COMPARATIVE STUDY
JOURNAL ARTICLE
RESEARCH SUPPORT, NON-U.S. GOV'T
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Gender constancy judgments in children with gender identity disorder: evidence for a developmental lag.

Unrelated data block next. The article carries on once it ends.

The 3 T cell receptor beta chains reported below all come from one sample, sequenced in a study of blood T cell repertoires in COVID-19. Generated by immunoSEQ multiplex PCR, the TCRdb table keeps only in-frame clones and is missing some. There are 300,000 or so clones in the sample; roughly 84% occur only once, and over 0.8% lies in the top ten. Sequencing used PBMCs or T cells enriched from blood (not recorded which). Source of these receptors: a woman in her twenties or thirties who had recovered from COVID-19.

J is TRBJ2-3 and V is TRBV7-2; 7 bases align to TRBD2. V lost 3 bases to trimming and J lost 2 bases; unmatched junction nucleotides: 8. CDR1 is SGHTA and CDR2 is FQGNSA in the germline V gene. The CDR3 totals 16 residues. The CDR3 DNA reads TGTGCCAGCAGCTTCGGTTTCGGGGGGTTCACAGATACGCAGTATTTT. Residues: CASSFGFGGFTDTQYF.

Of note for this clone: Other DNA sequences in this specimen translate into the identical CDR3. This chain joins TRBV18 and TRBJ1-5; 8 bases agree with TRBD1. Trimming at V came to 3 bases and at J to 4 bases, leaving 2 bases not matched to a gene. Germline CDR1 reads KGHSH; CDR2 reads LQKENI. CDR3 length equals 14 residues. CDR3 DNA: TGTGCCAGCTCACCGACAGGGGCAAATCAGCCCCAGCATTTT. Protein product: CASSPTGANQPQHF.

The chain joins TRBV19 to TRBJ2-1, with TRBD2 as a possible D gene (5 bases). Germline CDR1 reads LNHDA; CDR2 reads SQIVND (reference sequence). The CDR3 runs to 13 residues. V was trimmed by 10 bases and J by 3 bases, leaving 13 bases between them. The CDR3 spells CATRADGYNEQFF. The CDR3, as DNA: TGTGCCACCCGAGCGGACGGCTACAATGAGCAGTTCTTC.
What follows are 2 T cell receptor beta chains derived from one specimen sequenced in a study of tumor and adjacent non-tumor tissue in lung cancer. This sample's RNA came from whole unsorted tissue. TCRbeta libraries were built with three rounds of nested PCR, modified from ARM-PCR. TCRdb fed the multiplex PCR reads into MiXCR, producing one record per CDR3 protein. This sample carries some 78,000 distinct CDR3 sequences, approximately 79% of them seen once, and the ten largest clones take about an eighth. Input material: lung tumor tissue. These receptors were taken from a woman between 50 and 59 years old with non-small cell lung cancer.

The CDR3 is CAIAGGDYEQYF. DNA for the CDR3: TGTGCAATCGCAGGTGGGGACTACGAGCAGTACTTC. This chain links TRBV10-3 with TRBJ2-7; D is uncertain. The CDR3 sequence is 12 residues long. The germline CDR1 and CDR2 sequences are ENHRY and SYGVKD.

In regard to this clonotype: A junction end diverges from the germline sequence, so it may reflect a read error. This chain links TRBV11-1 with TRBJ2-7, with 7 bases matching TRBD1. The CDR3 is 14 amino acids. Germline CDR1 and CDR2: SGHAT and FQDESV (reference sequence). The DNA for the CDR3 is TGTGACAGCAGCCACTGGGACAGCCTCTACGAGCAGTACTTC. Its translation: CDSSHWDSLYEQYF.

Gender constancy judgments in children referred for problems in their gender identity development (N = 206) and controls (N = 95) were compared. On Slaby and Frey's (1975) gender constancy interview, the gender-referred children performed more poorly than the controls at three stage levels: gender identity, gender stability, and gender consistency. On the Boy-Girl Identity Task, a second measure of gender constancy (Emmerich et al., 1977), the gender-referred children also performed more poorly. Gender-referred children who had not attained gender consistency engaged in significantly less same-sex-typed play on a free-play task than the gender-referred children who had, but there were no gender consistency effects for the controls. Two other measures of sex-typed behavior were unrelated to gender consistency. In the gender-referred group alone, children who "failed" the gender identity or gender stability stages were more likely to draw an opposite-sex person first on the Draw-a-Person test and to evince more affective gender confusion on the Gender Identity Interview (Zucker et al., 1993) than children who had "passed." It is concluded that children referred for problems in their gender identity development have a developmental lag in gender constancy acquisition. Possible reasons for the lag are discussed.

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